Every European city has its own unique history and culture, and the Portuguese capital Lisbon is no exception. This colorful city is an amazing combination of modern and medieval life, and the surrounding countryside complements this perfectly.
The city itself is full of sightseeing and touring possibilities, including specialty shops, zoos, bars, restaurants, and many beautiful sites.
Should you decide to stay in the city of Lisbon itself (or if weather forces a change of plans), try checking out some of the best museums in Lisbon. The capital is home to many museums, ranging from the Air Museum, exploring the history of Portuguese aviation, to the Museu Nacional do Azulejo, an interesting display of the origins of the colorful tiles that make up the roofs for many of the homes in the city. Lisbon is also home to the Monastery of the Hieronymites, a UNESCO World Heritage Site.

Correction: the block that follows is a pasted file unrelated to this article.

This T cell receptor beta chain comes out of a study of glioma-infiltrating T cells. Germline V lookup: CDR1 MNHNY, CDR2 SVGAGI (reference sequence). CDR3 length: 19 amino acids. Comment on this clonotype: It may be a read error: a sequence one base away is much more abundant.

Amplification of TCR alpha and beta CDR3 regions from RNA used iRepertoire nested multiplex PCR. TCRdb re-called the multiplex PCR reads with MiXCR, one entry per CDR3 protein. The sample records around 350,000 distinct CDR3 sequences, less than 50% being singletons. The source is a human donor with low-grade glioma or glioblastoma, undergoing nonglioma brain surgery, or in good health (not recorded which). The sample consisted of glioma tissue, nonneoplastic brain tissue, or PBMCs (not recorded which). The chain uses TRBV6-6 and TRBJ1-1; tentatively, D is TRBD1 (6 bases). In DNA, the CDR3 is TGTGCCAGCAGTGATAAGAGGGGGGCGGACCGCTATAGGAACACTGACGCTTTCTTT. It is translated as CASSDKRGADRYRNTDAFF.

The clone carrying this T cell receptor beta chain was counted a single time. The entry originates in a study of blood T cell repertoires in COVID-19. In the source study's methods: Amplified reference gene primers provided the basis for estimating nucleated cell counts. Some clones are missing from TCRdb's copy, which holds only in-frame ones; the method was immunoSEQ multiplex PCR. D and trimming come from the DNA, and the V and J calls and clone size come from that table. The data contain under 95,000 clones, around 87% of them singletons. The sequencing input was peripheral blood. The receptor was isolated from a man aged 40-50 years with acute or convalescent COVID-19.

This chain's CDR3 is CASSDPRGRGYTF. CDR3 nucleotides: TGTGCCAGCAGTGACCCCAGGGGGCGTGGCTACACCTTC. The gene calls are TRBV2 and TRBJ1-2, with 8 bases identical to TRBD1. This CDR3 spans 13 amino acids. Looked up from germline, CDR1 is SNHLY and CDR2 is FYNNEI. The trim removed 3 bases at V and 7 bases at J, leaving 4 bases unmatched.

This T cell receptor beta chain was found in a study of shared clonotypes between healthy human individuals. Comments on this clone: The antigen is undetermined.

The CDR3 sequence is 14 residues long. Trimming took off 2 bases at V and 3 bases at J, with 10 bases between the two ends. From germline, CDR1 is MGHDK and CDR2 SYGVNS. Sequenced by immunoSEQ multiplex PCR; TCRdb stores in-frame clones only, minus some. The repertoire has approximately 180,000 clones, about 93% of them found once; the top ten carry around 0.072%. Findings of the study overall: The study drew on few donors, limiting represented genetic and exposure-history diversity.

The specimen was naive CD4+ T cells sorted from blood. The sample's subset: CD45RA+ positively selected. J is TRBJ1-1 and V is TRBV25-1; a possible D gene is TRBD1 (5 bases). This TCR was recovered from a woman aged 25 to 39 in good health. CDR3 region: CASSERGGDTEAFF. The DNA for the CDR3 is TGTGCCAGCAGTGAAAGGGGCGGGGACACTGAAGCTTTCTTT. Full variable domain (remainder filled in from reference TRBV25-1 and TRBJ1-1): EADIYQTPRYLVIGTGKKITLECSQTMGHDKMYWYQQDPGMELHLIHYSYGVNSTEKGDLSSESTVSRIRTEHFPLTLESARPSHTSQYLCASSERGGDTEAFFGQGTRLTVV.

One great advantage to taking Lisbon day trips to a nearby city or coastal town is the fact that you only have to worry about hotels and storage once. After arriving in Lisbon, just drop off any extra luggage at your local Bounce luggage locker and go partake in the native lifestyle.
How to Get Out of Lisbon
Portugal’s public transportation is quite efficient when traveling from one large city to another, so you don’t have to worry about renting a car for a day trip if you don’t want to. You can choose buses, trains, trams, and taxi services to get around Lisbon and beyond. Portugal also has many airports for longer distances and a train station near the city center.